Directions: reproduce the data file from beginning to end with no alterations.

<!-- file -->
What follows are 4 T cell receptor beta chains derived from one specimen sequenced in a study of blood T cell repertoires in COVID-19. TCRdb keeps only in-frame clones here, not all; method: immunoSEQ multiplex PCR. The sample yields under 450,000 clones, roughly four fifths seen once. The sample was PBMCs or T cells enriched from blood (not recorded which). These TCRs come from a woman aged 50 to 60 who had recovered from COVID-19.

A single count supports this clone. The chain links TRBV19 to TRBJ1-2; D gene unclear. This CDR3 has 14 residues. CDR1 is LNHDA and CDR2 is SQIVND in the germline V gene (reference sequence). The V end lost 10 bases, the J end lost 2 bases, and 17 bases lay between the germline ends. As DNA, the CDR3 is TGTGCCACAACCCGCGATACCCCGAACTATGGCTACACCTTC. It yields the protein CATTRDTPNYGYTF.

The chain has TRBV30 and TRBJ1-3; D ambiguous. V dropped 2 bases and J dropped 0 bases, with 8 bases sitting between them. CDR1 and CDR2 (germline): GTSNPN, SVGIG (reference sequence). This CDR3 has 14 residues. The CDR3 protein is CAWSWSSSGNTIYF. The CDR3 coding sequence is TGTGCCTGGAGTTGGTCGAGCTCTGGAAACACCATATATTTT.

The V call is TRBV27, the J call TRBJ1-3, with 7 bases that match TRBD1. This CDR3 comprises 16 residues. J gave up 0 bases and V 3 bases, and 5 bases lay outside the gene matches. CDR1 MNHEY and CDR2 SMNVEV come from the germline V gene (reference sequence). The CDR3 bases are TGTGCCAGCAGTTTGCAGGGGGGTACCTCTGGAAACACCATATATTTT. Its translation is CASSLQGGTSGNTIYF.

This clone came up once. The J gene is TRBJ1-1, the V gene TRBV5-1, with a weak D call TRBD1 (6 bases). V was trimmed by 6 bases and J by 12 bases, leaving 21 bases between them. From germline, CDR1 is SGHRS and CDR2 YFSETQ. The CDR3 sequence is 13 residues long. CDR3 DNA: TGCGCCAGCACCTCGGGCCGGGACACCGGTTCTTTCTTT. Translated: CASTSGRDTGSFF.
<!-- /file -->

What follows are 4 T cell receptor beta chains derived from one specimen sequenced in a study of blood T cell repertoires in COVID-19. TCRdb keeps only in-frame clones here, not all; method: immunoSEQ multiplex PCR. The sample yields under 450,000 clones, roughly four fifths seen once. The sample was PBMCs or T cells enriched from blood (not recorded which). These TCRs come from a woman aged 50 to 60 who had recovered from COVID-19.

A single count supports this clone. The chain links TRBV19 to TRBJ1-2; D gene unclear. This CDR3 has 14 residues. CDR1 is LNHDA and CDR2 is SQIVND in the germline V gene (reference sequence). The V end lost 10 bases, the J end lost 2 bases, and 17 bases lay between the germline ends. As DNA, the CDR3 is TGTGCCACAACCCGCGATACCCCGAACTATGGCTACACCTTC. It yields the protein CATTRDTPNYGYTF.

The chain has TRBV30 and TRBJ1-3; D ambiguous. V dropped 2 bases and J dropped 0 bases, with 8 bases sitting between them. CDR1 and CDR2 (germline): GTSNPN, SVGIG (reference sequence). This CDR3 has 14 residues. The CDR3 protein is CAWSWSSSGNTIYF. The CDR3 coding sequence is TGTGCCTGGAGTTGGTCGAGCTCTGGAAACACCATATATTTT.

The V call is TRBV27, the J call TRBJ1-3, with 7 bases that match TRBD1. This CDR3 comprises 16 residues. J gave up 0 bases and V 3 bases, and 5 bases lay outside the gene matches. CDR1 MNHEY and CDR2 SMNVEV come from the germline V gene (reference sequence). The CDR3 bases are TGTGCCAGCAGTTTGCAGGGGGGTACCTCTGGAAACACCATATATTTT. Its translation is CASSLQGGTSGNTIYF.

This clone came up once. The J gene is TRBJ1-1, the V gene TRBV5-1, with a weak D call TRBD1 (6 bases). V was trimmed by 6 bases and J by 12 bases, leaving 21 bases between them. From germline, CDR1 is SGHRS and CDR2 YFSETQ. The CDR3 sequence is 13 residues long. CDR3 DNA: TGCGCCAGCACCTCGGGCCGGGACACCGGTTCTTTCTTT. Translated: CASTSGRDTGSFF.